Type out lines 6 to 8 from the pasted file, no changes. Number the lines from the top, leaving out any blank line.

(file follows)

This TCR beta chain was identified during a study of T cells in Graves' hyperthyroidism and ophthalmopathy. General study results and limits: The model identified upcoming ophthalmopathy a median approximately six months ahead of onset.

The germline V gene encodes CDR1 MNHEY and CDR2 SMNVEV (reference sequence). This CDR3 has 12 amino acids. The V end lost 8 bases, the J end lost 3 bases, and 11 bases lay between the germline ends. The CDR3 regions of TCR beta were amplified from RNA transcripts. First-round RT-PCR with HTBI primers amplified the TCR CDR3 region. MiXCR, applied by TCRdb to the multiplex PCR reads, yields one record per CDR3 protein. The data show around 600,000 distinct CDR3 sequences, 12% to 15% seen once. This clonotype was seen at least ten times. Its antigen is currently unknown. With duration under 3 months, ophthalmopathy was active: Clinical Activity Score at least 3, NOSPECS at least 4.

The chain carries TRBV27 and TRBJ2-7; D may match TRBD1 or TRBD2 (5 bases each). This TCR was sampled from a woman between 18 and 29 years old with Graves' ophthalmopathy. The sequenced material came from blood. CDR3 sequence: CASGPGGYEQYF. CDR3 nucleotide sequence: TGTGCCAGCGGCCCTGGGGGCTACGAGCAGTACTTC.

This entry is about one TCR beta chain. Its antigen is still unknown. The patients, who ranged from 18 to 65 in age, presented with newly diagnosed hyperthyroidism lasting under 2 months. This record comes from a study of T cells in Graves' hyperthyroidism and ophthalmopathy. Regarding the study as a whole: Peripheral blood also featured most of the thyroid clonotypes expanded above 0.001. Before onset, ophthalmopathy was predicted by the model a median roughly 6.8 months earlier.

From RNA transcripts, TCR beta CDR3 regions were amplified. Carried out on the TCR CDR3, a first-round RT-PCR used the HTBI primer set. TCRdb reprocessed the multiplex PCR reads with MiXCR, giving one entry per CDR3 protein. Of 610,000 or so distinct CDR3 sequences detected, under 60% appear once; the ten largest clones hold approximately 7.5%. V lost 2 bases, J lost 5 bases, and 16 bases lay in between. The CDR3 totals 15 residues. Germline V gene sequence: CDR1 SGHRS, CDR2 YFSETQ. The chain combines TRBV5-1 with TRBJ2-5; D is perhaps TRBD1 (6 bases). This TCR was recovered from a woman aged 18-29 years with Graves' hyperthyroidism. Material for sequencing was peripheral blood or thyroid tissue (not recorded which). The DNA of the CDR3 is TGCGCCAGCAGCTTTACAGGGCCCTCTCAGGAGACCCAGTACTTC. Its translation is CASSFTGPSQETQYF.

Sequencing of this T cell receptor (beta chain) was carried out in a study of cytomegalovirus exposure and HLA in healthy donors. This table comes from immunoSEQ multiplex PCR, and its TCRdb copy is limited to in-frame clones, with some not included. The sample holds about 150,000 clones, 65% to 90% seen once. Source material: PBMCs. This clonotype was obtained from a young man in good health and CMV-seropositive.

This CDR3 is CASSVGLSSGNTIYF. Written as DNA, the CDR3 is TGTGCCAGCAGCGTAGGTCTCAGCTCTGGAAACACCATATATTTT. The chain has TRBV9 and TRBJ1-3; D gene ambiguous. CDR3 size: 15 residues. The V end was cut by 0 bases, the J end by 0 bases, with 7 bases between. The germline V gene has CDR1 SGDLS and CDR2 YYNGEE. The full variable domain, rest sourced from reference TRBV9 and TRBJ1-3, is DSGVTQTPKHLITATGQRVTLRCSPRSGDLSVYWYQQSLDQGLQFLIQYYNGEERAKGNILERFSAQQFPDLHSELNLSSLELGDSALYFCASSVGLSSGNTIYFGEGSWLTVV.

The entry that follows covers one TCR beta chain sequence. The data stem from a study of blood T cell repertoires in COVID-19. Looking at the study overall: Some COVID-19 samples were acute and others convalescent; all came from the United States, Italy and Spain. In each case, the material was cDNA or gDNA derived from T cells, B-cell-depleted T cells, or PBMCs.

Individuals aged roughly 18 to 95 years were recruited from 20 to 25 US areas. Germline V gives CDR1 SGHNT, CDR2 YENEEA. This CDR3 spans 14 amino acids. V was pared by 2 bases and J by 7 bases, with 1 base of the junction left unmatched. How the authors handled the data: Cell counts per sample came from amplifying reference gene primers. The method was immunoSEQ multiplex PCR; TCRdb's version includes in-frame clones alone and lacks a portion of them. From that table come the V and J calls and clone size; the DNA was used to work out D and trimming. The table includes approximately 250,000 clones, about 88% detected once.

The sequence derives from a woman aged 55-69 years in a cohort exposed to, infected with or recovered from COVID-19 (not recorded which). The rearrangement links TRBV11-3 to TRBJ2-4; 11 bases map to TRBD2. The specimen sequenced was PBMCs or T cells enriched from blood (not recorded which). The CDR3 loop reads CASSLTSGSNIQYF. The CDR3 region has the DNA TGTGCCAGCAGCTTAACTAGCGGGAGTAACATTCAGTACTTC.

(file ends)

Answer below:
Sequencing of this T cell receptor (beta chain) was carried out in a study of cytomegalovirus exposure and HLA in healthy donors. This table comes from immunoSEQ multiplex PCR, and its TCRdb copy is limited to in-frame clones, with some not included. The sample holds about 150,000 clones, 65% to 90% seen once. Source material: PBMCs. This clonotype was obtained from a young man in good health and CMV-seropositive.

This CDR3 is CASSVGLSSGNTIYF. Written as DNA, the CDR3 is TGTGCCAGCAGCGTAGGTCTCAGCTCTGGAAACACCATATATTTT. The chain has TRBV9 and TRBJ1-3; D gene ambiguous. CDR3 size: 15 residues. The V end was cut by 0 bases, the J end by 0 bases, with 7 bases between. The germline V gene has CDR1 SGDLS and CDR2 YYNGEE. The full variable domain, rest sourced from reference TRBV9 and TRBJ1-3, is DSGVTQTPKHLITATGQRVTLRCSPRSGDLSVYWYQQSLDQGLQFLIQYYNGEERAKGNILERFSAQQFPDLHSELNLSSLELGDSALYFCASSVGLSSGNTIYFGEGSWLTVV.

The entry that follows covers one TCR beta chain sequence. The data stem from a study of blood T cell repertoires in COVID-19. Looking at the study overall: Some COVID-19 samples were acute and others convalescent; all came from the United States, Italy and Spain. In each case, the material was cDNA or gDNA derived from T cells, B-cell-depleted T cells, or PBMCs.